• You can group together and secure items with long handles such as tools or mops;
  • You can bundle together soft, lightweight items such as stuffed toys, pillows, etc.

Packing Checklist: Packing Timeline For Moving

7. Use plastic wrap to prevent nasty spills

Plastic wrap can be extremely helpful when you’re packing up your bathroom items. Why? It’s simple: the clear plastic wrap will prevent any spills from bottles of shampoo, conditioner, shower gel, and so on.

Here’s what you should do to make sure no spills occur when packing up your bathroom products:

  • Remove the cap of a bottle, a tube, or a jar, then position a sufficient piece of plastic wrap right over the opening, and finally – close the cap again. This way, all your containers will become leak-proof;
  • Insert each bathroom product into a plastic Ziploc bag for double reassurance that there won’t be any nasty spills during transit.

How to Pack a Bathroom for Moving

8. Use stretch wrap to secure power cords and cables

Safety on Moving day is of paramount importance and you must do all in your power to ensure the Big day goes accident-free from start to finish.

When moving electric appliances, one possible risk to the general safety on that particular day is for a person to trip on a power cord, a cable, or a wire that has not been secured. And that’s exactly where plastic wrap can come in to prevent such mishaps from happening.

Use cling wrap to secure power cords and cables to the side (usually the back) of an appliance so that any tripping hazards are eliminated.

9. Use cling wrap to keep rolled-up rugs from unfolding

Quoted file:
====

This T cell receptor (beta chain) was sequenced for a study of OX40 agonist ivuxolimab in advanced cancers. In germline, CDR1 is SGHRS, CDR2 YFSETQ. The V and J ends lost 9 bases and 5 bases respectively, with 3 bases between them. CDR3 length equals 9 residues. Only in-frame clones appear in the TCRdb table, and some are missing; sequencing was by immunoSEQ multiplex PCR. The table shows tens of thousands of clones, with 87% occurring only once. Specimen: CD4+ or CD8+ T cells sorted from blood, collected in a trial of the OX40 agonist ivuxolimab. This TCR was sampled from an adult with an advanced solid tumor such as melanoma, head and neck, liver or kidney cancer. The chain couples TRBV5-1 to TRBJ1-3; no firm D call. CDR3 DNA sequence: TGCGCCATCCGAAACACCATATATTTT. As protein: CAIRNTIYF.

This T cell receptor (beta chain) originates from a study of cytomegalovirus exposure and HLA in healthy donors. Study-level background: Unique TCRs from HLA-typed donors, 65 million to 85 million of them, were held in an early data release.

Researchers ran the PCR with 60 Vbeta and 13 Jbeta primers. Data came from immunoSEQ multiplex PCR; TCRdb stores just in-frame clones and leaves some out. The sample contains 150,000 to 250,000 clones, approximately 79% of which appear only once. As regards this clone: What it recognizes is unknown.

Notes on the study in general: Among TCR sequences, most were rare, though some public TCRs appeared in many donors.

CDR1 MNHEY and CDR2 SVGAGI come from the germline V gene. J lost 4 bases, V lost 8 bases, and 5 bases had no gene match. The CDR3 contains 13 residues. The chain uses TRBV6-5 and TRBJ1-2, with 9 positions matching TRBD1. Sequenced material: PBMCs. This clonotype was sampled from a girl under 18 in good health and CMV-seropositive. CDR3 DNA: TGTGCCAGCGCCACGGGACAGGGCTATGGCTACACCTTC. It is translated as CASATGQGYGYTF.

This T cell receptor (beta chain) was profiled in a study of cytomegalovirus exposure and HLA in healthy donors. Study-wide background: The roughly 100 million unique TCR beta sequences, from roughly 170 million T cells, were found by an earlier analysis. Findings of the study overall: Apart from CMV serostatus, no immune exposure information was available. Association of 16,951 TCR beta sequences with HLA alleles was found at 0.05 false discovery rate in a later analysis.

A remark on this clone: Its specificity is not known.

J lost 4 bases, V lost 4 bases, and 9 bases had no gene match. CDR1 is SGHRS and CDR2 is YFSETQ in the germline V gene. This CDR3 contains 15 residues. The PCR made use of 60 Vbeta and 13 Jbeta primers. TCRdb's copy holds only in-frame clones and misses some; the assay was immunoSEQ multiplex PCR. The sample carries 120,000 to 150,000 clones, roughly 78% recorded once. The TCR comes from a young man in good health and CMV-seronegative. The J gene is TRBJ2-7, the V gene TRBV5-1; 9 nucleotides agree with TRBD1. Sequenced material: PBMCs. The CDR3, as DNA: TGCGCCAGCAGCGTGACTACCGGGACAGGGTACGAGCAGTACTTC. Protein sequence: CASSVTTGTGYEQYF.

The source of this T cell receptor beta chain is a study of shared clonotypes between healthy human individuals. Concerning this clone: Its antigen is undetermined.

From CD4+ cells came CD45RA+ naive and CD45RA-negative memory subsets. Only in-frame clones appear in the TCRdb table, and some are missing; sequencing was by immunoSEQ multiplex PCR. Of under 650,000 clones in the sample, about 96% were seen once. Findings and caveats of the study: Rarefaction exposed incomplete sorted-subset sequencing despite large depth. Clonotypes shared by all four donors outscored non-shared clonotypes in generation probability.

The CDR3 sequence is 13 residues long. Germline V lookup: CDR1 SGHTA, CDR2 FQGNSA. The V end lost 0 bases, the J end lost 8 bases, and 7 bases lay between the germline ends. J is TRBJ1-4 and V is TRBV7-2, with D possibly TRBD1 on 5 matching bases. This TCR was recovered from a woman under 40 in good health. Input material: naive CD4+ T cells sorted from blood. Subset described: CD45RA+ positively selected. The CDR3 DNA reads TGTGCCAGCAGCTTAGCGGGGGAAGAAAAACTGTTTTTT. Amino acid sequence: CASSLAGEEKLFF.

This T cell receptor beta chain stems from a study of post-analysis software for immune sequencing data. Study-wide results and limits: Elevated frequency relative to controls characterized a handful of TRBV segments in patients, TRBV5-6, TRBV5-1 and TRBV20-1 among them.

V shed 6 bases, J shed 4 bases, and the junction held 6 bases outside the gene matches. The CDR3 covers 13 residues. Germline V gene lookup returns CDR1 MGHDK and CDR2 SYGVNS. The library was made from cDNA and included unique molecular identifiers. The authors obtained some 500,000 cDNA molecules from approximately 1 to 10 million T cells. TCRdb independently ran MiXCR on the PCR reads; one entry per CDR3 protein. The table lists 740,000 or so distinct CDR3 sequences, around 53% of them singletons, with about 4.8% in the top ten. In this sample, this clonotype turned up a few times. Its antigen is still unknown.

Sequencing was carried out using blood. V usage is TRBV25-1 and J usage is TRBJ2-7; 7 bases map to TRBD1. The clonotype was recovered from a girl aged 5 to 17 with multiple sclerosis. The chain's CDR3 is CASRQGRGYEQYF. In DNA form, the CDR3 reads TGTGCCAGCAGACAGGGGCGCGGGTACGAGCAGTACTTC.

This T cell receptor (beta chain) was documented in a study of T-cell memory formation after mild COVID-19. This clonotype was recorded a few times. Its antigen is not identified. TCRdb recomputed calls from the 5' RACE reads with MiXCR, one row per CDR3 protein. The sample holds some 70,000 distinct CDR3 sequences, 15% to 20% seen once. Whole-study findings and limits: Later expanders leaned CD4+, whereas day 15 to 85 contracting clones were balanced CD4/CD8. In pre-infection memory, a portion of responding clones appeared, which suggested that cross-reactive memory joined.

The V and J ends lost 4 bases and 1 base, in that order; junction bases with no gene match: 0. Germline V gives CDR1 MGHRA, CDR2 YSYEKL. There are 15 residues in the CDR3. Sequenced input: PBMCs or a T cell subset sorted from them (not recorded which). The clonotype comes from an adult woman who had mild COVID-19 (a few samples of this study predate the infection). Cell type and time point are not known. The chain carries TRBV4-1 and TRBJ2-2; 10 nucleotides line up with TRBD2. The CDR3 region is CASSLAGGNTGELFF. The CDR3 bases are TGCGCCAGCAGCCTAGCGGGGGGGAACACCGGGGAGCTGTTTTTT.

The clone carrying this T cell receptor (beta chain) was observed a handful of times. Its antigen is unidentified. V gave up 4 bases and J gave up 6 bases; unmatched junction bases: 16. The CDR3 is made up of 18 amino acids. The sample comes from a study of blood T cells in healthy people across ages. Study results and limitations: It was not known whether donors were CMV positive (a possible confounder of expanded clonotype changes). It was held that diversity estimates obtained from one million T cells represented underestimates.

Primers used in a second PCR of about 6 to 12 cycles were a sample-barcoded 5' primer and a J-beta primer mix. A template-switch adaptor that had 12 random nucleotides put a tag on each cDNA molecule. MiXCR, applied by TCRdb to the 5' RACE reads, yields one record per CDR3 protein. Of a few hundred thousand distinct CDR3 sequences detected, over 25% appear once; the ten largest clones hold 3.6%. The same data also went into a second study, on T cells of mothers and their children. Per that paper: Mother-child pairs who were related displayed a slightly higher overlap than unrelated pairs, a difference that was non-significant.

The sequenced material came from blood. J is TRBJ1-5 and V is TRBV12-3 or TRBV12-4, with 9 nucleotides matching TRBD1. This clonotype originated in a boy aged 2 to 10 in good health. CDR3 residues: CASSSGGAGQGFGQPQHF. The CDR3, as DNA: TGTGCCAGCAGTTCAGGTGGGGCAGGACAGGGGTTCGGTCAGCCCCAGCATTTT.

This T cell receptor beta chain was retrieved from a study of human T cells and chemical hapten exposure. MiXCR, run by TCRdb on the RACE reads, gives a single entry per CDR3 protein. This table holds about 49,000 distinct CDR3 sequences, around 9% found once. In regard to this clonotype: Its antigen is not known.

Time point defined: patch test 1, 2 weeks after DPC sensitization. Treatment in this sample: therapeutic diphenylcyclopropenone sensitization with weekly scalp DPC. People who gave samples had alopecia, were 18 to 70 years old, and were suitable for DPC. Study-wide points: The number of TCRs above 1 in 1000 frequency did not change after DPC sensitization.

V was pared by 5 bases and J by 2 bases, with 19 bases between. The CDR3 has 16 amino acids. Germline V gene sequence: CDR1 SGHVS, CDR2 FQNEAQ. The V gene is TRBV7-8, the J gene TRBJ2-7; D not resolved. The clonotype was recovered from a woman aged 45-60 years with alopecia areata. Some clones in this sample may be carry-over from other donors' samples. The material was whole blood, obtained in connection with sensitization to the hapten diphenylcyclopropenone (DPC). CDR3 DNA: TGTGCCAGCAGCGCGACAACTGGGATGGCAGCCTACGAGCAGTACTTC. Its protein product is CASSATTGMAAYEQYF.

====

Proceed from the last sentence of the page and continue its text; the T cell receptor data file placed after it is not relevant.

Clear plastic wrap for moving

Plastic wrap can be pretty useful during a move… but you don’t need to go THIS far.

If you’ve decided to take some of your area rugs with you, then you can use stretch wrap during the packing process to protect the carpet rolls.

Here’s what you should do: once you’ve rolled up an area rug correctly (follow the link below to learn the best way to pack rugs for moving), use plastic wrap to secure the ends of the carpet roll from unfolding by itself. Alternatively, you can use pieces of string for the same purpose.

Do NOT plastic-wrap the entire carpet roll for fear of trapping moisture inside. Instead, wrap large sheets of packing paper around the rug roll until you cover it completely.

How to Pack Rugs for Moving

10. Use plastic wrap to secure jewelry pieces

Saran wrap can help you greatly when you’re packing your jewelry for moving.

When you’re packing earrings for moving, one packing method is to use cardboard cards to organize your long earrings. Once you’ve attached the earrings to a cardboard card by inserting their hooks through the cardboard holes, use plastic wrap to secure the bundle and seal the earrings in one place.

Also, when you’ve placed and secured your earrings in an egg carton (that’s right – an egg carton), wrap the entire carton with plastic wrap to seal it, thus keeping each individually paper-packed ring in place.

How to Pack Jewelry for Moving

Where to buy plastic wrap for moving

And now that you know all the clear advantages of using plastic wrap when packing for a move, it’s only natural that you’ll be interested in where to buy plastic wrap for moving.

You can buy plastic wrap directly from one of the large home improvement stores in your town or city, either by visiting those places in person or ordering plastic film online:

Of course, you can also check out Amazon when you’re looking to buy plastic wrap online.

How much plastic wrap do you need though? It depends on how big the home is and how many items (especially furniture items) you plan to move with you. As a rule of thumb, 1 roll of 5 inches x 1,000 ft and 1 roll of 15 inches x 1,000 ft should be enough for your packing needs when you’re moving out of a 1-bedroom or 2-bedroom home.

When in doubt, it’s always better to buy one extra roll of shrink wrap – after all, you can surely find the plastic film useful even after you’ve moved into the new home.